Today HPE The Machine saw some additional disclosures. For those not familiar with the project, The Machine is HPE’s vision for the future of computing. With the new infrastructure, HPE hopes to move more data into memory and then perform in-memory computation for faster big data analytics. Today HPE came out with two intriguing insights: a 160TB memory capacity and Cavium ThunderX2.
New HPE The Machine Technical Specifications
From HPE’s tech specs on the new prototype:
- 160 TB of shared memory spread across 40 physical nodes, interconnected using a high-performance fabric protocol.
- An optimized Linux-based operating system (OS) running on ThunderX2, Cavium’s flagship second generation dual socket capable ARMv8-A workload optimized System on a Chip.
- Photonics/Optical communication links, including the new X1 photonics module, are online and operational.
- Software programming tools designed to take advantage of abundant persistent memory.
Commentary on HPE’s New Disclosures
At STH, our Editor-in-Chief Patrick is a big believer in Cavium’s architecture. He calls it “the first usable ARM architecture for general purpose data center compute.” A major point he has is that Cavium was the first to market multi-socket ARM systems with usable memory bandwidth and capacity. You can see more of his published thoughts and performance on ThunderX (1) here. The Cavium ThunderX2 STH covered in the context of the Microsoft OCP platform.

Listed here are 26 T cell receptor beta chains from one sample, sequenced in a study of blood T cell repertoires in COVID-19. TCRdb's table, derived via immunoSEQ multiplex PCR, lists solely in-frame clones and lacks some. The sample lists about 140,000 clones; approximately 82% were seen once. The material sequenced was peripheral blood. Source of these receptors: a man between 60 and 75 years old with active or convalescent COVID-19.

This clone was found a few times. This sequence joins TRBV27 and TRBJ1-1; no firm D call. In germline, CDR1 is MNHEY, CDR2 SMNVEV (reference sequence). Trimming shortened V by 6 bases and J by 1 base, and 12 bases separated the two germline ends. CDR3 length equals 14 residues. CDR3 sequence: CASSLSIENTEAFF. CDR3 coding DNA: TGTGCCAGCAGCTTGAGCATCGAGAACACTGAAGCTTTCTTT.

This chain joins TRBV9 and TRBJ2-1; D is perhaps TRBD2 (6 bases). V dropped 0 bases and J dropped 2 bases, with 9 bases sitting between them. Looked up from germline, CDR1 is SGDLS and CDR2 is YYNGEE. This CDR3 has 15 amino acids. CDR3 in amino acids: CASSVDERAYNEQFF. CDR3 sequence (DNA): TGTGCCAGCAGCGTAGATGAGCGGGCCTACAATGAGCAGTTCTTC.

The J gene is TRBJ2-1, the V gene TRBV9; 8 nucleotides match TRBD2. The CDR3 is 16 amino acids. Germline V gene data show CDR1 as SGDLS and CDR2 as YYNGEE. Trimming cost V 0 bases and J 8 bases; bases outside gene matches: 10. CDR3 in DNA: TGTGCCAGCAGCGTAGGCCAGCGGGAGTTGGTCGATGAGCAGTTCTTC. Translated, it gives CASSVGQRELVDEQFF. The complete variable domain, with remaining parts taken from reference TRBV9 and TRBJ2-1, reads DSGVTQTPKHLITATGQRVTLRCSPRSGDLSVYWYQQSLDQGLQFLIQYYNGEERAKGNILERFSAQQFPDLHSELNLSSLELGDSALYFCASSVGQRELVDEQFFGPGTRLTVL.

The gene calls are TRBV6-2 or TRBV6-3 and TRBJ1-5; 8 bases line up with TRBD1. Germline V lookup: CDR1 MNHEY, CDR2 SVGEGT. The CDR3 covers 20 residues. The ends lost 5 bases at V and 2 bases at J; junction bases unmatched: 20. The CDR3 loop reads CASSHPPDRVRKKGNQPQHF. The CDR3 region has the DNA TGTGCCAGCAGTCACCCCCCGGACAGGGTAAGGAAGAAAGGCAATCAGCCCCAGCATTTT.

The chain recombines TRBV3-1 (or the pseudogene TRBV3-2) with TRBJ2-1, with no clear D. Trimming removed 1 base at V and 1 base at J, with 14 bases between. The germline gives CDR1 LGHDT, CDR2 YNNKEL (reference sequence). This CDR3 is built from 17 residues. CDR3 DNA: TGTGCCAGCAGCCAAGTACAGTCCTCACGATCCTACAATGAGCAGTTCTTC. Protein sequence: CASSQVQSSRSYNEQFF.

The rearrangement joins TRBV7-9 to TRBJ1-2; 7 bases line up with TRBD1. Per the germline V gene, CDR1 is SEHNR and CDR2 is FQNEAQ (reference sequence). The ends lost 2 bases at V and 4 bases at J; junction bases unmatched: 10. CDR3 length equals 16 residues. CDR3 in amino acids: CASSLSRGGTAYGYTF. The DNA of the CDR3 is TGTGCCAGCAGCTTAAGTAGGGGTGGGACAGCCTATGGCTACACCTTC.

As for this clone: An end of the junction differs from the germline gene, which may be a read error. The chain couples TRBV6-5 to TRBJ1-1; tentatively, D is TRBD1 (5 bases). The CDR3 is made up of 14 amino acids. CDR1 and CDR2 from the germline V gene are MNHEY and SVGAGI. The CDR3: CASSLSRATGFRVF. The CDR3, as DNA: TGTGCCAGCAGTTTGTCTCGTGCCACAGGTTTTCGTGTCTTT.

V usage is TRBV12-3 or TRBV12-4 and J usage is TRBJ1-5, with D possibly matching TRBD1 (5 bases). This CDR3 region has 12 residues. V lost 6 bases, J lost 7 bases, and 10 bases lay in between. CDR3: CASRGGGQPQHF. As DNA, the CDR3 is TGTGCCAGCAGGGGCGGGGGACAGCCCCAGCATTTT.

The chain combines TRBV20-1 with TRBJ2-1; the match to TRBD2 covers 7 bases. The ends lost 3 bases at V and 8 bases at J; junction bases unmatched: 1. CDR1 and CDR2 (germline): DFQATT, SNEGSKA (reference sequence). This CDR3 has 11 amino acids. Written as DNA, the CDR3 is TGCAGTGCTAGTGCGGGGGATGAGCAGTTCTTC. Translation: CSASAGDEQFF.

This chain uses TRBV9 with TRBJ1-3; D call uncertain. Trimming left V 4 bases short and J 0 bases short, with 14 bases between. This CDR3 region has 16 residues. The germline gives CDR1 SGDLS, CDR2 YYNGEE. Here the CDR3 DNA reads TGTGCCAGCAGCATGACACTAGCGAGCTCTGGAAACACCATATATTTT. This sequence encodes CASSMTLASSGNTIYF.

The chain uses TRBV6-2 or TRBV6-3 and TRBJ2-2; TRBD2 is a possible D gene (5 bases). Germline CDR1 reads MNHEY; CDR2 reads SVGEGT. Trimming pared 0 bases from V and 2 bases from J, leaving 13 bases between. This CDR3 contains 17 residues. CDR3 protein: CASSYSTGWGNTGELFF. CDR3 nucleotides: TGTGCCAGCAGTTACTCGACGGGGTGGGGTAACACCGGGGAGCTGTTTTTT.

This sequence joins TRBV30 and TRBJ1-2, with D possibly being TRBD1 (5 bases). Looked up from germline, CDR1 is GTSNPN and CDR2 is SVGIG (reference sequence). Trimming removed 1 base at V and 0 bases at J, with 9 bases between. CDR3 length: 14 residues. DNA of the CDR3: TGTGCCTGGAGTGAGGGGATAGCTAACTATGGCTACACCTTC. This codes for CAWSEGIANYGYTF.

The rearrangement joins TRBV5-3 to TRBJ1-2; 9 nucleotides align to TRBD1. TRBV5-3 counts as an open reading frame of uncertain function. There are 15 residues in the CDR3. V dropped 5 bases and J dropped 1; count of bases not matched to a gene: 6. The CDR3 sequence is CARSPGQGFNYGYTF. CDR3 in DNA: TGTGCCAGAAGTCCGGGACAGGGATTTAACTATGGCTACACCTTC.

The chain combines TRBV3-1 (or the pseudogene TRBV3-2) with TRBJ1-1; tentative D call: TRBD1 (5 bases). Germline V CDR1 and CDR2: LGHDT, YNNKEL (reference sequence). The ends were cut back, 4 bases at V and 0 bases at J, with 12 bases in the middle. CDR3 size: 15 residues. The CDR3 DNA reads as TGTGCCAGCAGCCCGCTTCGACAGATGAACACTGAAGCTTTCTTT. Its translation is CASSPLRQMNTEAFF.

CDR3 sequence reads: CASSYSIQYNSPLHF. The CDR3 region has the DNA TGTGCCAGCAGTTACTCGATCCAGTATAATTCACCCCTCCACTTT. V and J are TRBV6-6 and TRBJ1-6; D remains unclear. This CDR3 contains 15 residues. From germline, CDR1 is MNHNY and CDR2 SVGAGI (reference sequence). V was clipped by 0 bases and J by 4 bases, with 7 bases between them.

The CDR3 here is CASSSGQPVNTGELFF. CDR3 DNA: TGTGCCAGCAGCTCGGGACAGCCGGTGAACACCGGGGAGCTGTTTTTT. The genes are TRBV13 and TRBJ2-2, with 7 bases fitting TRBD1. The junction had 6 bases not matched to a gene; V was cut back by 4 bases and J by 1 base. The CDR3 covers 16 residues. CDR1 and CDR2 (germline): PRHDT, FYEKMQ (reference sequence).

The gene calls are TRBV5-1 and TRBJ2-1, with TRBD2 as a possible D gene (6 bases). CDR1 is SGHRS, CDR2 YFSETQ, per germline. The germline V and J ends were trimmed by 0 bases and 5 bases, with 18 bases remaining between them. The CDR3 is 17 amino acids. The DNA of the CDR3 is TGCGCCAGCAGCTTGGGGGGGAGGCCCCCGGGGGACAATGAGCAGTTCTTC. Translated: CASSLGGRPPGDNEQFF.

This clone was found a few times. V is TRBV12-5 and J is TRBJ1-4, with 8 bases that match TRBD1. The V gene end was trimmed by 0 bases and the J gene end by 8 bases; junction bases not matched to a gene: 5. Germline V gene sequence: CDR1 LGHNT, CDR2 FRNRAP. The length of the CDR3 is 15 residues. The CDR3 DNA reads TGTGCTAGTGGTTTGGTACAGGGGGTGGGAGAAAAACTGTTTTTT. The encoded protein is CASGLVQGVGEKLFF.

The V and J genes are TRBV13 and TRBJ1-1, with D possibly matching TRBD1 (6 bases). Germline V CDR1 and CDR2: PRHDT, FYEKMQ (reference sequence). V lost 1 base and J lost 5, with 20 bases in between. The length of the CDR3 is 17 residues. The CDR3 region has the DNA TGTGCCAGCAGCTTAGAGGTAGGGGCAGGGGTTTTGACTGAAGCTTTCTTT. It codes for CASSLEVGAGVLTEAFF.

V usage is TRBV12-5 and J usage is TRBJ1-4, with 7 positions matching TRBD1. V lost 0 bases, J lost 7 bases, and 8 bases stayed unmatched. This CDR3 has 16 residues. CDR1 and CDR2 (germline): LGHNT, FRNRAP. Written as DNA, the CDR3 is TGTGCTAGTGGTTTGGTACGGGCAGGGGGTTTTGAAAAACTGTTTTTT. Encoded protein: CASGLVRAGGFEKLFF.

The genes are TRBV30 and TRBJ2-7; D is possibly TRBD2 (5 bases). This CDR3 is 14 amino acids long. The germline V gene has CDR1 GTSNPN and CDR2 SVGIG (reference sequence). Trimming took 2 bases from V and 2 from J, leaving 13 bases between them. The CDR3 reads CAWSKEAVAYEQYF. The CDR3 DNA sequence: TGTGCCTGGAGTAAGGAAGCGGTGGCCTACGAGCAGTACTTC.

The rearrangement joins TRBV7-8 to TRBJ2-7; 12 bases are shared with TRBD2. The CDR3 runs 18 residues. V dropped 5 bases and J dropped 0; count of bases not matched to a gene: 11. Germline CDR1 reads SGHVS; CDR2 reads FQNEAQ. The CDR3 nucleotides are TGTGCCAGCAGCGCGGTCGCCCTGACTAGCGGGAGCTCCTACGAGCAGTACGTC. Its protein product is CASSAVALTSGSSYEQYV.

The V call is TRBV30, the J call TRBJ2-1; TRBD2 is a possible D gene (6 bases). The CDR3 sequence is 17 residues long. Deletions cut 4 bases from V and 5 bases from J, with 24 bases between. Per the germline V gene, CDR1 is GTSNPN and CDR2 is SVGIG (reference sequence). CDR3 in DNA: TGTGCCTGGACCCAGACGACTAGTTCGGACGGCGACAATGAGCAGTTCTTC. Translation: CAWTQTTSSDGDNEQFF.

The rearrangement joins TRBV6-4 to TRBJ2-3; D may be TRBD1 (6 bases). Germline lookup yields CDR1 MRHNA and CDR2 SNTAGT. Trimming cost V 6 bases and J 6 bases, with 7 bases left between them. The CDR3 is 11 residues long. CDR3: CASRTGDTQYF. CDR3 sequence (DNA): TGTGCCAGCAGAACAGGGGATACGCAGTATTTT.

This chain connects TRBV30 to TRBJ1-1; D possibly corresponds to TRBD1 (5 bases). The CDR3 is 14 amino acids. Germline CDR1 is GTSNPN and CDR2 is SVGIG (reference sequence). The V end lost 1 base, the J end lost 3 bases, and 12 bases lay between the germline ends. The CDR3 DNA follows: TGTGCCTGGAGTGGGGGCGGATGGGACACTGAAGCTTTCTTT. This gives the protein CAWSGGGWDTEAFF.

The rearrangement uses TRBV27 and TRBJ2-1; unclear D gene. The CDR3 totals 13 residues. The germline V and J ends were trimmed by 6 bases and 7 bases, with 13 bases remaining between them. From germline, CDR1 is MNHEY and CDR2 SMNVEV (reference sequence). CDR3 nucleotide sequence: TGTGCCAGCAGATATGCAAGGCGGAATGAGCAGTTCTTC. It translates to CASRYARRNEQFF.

The 160TB of memory capacity is clearly spread among multiple nodes. Using the optical communication links, HPE is able to stitch memory capacity into high figures. From the release: “HPE expects the architecture could easily scale to an exabyte-scale single-memory system and, beyond that, to a nearly-limitless pool of memory—4,096 yottabytes.” Being able to store active data in persistent memory is where the industry is heading. Intel Optane memory is another clear step in this direction. Persistent memory does create challenges for software designers over the current paradigm so HPE is developing tools to address those challenges.
We are still some time away from the commercial release and introduction of The Machine, but what HPE has going looks promising.